Dewey s inquiry cycle
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Dewey’s Inquiry Cycle . As explicated by Chip Bruce (summarized by Gary Richmond). Dewey ‘s Pragmatism. Inquiry ought to be reality based Each of the 5 stages of this “spiral path of inquiry” interpenetrates with all the others

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Dewey’s Inquiry Cycle

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Dewey s inquiry cycle

Dewey’s Inquiry Cycle

As explicated by Chip Bruce

(summarized by Gary Richmond)


Dewey s pragmatism

Dewey ‘s Pragmatism

  • Inquiry ought to be reality based

  • Each of the 5 stages of this “spiral path of inquiry” interpenetrates with all the others

  • The cycle is merely “suggestive”—not the be all and end all of inquiry

  • The cycle means “to relate theory with ordinary practices”


Dewey s inquiry cycle

Ask

  • Students should learn that the only really important questions to ask are their own

  • This begins with instilling in them the desire to inquire, and so, the desire to learn

  • Students have to find authentic problems, real questions of importance to them

  • Bruce recommends what Charles Peirce called musement, sitting still, pretending “not to be looking”—until the really good question arises

  • “We need to build curriculum around the impulses (or instincts) of the learner


Investigate

Investigate

  • This is the information gathering process

  • Experience(s) -< experiment(s)

  • Dimensions of inquiry: intellectual, moral, physical, aesthetic, and practical

  • Learners need to be imbued with curiosity -< inquiry -< action

  • This process ought to be ‘owned’ by the engaged learner


Create

Create

  • Create what?

  • For Dewey (and Peirce) the answer is: create meaning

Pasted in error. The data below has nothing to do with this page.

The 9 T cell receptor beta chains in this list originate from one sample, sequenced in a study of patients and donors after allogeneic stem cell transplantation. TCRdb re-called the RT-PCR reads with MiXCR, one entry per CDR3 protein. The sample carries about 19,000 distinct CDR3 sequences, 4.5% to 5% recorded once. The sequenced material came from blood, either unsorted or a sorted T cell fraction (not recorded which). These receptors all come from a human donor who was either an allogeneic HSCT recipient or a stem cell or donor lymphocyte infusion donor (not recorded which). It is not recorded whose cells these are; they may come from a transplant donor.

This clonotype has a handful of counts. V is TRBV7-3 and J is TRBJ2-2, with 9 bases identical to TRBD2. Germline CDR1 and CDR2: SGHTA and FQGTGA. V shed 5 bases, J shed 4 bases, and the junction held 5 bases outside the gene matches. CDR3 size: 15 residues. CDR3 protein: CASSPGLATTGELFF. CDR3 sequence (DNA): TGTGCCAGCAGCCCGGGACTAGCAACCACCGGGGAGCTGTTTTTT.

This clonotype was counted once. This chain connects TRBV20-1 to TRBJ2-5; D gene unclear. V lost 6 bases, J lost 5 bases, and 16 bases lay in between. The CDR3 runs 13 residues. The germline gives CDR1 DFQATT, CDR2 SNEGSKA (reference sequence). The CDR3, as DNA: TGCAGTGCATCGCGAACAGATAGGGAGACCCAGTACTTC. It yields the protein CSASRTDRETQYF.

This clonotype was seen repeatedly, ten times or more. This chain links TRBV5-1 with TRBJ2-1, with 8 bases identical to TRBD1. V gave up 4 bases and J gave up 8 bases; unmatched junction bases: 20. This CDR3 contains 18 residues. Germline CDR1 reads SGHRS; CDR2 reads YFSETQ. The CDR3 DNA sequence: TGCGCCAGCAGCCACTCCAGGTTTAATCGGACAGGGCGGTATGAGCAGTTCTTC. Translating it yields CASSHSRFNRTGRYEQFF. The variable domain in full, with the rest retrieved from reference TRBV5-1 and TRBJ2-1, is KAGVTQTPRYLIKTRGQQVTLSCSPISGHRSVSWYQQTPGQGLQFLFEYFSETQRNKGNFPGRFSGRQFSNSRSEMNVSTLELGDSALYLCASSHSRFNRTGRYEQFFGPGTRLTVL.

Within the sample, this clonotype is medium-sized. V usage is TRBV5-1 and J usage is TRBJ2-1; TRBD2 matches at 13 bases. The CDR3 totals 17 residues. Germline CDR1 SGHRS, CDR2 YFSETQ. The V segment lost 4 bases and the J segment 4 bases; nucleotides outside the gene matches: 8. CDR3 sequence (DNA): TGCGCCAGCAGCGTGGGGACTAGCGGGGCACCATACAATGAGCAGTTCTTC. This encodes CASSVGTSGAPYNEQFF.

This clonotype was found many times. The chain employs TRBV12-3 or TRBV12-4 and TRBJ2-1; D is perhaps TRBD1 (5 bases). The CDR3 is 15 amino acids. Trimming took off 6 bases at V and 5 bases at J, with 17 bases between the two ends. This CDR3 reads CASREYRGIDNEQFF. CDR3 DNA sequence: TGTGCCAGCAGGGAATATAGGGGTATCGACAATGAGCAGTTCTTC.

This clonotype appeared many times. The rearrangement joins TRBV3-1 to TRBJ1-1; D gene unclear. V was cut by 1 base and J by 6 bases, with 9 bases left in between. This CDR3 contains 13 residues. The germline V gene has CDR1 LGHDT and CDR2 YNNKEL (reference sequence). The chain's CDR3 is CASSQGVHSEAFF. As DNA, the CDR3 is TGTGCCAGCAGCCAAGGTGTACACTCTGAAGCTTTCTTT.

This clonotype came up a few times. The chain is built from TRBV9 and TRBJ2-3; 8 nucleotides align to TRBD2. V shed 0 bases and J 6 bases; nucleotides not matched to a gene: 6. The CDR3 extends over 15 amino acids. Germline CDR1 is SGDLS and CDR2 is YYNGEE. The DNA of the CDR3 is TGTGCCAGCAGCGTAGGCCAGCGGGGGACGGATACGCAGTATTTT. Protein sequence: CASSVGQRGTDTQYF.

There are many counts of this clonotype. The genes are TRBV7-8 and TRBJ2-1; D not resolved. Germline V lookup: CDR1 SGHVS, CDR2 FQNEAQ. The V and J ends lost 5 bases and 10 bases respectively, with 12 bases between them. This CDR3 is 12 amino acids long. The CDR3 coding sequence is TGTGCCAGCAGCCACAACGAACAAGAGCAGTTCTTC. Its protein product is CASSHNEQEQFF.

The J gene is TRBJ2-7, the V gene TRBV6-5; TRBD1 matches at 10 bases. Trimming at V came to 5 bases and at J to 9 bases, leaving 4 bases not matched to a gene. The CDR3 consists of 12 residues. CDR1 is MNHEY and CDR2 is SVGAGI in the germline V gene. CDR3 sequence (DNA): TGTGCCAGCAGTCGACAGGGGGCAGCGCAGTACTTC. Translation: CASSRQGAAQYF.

By hands on learning

    Through collaboration

    By the learner making connections (critical thinking involving seeing significant relations)


Discuss 1

Discuss (1)

  • Inquiry is both personal and communal (“our participation in social arrangements”)

  • So, this involves both listening to others with an open mind, as well as “articulating our own understandings”

  • Dialogue is dialogic: my thesis, your antithesis, our synthesis

  • Sharing knowledge can lead to community building (including online communities)


Discuss 2 affectionate interpretation

Discuss (2)“Affectionate interpretation”

  • (1) I could be wrong

  • (2) There is a “noble impulse” in you—and, you could be right (and even if not, you are trying your best)

    We need to act “as if” it were yet possible to establish the conditions that might result in the growth of human-kind—”faith in humans”

    “Every man is a part of mankind”—John Donne


Reflect

Reflect

  • “Only the inquirer can recognize the indeterminate situation and . . . [s]ay whether it has been transformed into an unified whole”

  • Then each of us—individually and as communities—need “to move from new concepts into action”

  • Naturally, this may lead to further inquiry (so, the ongoing circle of inquiry)—but perhaps some positive good will have already been accomplished


The inquiry cycle summary

The Inquiry Cycle: Summary

  • Reflect on experiences; understand oneself as well as the world around

  • Ask meaningful questions; formulate one’s own goals

  • Investigate through multiple sources and media

  • Create, actively transform the world

  • Discuss with others, collaborate


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